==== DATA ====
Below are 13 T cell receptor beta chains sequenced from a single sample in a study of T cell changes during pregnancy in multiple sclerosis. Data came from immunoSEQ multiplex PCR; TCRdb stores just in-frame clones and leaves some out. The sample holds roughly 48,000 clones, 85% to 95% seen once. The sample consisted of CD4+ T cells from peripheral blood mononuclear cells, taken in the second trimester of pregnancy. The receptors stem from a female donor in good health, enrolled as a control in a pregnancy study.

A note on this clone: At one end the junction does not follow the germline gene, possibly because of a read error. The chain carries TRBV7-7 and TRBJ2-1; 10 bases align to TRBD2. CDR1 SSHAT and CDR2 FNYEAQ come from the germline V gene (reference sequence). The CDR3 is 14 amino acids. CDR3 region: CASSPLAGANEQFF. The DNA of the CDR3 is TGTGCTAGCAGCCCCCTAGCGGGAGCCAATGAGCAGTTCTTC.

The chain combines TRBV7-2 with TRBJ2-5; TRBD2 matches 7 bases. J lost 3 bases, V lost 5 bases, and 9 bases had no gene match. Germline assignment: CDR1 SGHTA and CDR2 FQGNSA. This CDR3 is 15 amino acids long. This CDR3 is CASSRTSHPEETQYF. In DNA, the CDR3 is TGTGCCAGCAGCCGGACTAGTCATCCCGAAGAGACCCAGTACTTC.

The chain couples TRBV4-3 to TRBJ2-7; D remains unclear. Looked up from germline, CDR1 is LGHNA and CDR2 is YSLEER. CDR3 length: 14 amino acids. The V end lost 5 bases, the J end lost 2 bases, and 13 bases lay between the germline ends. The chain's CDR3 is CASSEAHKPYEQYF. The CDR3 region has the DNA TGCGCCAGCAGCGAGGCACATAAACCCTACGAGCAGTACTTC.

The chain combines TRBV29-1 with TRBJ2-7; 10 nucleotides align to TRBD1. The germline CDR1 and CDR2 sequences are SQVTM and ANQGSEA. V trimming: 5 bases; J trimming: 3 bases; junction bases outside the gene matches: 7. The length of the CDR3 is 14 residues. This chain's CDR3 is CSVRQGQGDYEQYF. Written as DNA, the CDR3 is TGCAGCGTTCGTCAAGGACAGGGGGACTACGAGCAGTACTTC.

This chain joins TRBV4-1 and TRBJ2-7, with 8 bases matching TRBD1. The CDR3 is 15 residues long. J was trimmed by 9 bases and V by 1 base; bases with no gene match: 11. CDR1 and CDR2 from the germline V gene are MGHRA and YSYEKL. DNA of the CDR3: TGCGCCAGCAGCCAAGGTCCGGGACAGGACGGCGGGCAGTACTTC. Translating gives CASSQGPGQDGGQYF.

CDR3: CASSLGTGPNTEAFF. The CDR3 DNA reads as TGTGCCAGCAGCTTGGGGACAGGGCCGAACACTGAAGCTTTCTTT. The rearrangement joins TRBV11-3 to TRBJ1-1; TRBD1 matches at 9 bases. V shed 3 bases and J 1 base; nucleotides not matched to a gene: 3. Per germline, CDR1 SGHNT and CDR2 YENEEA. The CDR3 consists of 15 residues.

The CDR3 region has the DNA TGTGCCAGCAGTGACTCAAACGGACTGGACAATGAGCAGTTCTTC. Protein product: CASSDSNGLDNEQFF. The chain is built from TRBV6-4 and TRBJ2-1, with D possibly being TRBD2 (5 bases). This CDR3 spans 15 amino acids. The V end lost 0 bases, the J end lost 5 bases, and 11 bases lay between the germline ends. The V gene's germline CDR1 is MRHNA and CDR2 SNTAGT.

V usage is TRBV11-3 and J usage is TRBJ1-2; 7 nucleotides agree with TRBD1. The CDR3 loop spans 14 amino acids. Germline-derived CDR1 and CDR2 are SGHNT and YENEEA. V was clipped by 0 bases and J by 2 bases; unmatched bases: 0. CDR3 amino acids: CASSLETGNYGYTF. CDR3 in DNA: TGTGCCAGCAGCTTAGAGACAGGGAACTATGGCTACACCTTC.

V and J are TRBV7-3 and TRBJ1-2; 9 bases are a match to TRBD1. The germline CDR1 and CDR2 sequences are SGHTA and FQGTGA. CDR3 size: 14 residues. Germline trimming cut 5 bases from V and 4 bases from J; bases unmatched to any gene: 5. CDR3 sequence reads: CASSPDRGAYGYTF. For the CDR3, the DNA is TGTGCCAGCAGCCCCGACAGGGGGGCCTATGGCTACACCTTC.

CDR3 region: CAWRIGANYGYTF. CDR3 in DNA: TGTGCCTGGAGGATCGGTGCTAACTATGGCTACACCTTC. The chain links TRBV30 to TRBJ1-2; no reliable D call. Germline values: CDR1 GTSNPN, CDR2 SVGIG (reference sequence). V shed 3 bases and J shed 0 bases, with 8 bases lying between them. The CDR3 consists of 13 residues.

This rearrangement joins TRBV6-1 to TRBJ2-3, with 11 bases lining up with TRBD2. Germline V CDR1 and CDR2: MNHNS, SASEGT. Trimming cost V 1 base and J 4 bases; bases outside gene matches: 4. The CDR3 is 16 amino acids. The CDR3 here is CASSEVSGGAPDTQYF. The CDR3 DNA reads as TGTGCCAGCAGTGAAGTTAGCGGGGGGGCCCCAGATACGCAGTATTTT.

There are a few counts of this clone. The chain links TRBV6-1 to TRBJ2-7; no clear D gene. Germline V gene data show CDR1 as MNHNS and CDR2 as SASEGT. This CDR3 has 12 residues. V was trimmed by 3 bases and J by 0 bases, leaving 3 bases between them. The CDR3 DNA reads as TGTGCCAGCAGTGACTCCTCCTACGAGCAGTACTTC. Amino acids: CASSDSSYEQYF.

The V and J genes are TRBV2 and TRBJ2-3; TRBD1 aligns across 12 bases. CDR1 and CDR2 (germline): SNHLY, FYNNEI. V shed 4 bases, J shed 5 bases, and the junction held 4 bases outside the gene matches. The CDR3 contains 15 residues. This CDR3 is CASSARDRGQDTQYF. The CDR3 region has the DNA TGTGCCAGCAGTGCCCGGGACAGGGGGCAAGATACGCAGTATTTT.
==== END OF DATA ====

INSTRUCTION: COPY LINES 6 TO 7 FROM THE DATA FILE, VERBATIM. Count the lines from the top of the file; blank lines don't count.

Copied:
This chain joins TRBV4-1 and TRBJ2-7, with 8 bases matching TRBD1. The CDR3 is 15 residues long. J was trimmed by 9 bases and V by 1 base; bases with no gene match: 11. CDR1 and CDR2 from the germline V gene are MGHRA and YSYEKL. DNA of the CDR3: TGCGCCAGCAGCCAAGGTCCGGGACAGGACGGCGGGCAGTACTTC. Translating gives CASSQGPGQDGGQYF.

CDR3: CASSLGTGPNTEAFF. The CDR3 DNA reads as TGTGCCAGCAGCTTGGGGACAGGGCCGAACACTGAAGCTTTCTTT. The rearrangement joins TRBV11-3 to TRBJ1-1; TRBD1 matches at 9 bases. V shed 3 bases and J 1 base; nucleotides not matched to a gene: 3. Per germline, CDR1 SGHNT and CDR2 YENEEA. The CDR3 consists of 15 residues.